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Nonprofit Kit for Dummies 5th Edition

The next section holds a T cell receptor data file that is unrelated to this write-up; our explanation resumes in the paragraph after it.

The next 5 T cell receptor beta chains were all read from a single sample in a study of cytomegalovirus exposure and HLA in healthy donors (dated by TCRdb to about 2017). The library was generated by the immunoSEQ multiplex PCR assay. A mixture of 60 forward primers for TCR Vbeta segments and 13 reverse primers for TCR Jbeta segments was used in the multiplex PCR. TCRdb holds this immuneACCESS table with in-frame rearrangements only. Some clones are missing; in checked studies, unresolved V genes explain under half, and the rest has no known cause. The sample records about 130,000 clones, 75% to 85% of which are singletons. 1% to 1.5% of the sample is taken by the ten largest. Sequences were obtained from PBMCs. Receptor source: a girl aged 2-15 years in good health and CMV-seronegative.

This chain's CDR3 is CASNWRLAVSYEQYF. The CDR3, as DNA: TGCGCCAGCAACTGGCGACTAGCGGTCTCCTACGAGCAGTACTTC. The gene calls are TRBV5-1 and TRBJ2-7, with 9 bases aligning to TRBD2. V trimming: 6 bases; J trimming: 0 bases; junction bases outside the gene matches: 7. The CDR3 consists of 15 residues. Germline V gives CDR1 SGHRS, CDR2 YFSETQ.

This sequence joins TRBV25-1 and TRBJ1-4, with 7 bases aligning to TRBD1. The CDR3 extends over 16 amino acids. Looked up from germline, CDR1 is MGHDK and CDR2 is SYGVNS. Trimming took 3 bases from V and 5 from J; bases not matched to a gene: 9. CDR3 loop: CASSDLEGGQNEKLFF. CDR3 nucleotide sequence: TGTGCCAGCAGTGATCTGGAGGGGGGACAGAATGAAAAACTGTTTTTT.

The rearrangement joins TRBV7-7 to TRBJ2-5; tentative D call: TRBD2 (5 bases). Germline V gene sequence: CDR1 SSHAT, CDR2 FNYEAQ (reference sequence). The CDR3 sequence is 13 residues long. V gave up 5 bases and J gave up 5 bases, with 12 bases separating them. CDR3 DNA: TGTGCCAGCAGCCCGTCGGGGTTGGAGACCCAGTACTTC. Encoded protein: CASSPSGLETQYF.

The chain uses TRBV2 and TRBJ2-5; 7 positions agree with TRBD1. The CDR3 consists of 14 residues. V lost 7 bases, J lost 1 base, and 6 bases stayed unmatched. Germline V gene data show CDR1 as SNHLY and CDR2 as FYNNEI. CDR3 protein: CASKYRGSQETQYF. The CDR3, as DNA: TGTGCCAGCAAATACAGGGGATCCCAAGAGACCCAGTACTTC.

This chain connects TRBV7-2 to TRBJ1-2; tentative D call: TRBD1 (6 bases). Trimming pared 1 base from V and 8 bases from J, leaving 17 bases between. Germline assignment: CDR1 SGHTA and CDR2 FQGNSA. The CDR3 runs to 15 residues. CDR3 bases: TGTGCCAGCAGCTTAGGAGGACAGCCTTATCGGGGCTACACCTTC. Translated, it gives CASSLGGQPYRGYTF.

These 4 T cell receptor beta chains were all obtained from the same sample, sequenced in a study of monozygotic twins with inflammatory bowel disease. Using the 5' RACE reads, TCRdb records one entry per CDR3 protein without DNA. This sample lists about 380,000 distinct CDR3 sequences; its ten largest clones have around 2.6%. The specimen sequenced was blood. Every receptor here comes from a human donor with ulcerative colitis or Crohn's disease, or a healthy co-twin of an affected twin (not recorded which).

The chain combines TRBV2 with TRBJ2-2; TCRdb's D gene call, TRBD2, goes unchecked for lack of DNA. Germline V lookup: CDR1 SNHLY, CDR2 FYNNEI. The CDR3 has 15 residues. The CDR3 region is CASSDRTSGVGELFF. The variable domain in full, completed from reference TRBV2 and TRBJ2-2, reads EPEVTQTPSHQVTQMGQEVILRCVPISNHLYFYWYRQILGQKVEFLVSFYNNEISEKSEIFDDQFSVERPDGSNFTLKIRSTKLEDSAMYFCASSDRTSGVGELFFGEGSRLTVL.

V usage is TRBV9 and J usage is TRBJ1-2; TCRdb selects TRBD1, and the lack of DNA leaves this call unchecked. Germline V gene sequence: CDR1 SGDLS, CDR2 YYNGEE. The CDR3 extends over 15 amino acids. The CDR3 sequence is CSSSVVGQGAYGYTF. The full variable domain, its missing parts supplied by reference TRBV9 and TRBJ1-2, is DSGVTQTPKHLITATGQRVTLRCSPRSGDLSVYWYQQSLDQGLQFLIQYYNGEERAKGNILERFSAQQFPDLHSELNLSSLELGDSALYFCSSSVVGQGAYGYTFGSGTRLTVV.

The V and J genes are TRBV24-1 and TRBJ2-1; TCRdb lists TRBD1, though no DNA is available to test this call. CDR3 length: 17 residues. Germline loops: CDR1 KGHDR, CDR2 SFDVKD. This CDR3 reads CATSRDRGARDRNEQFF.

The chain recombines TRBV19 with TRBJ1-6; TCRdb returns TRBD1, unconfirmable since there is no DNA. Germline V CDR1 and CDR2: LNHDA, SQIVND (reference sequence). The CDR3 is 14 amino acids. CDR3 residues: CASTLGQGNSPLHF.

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Table of Contents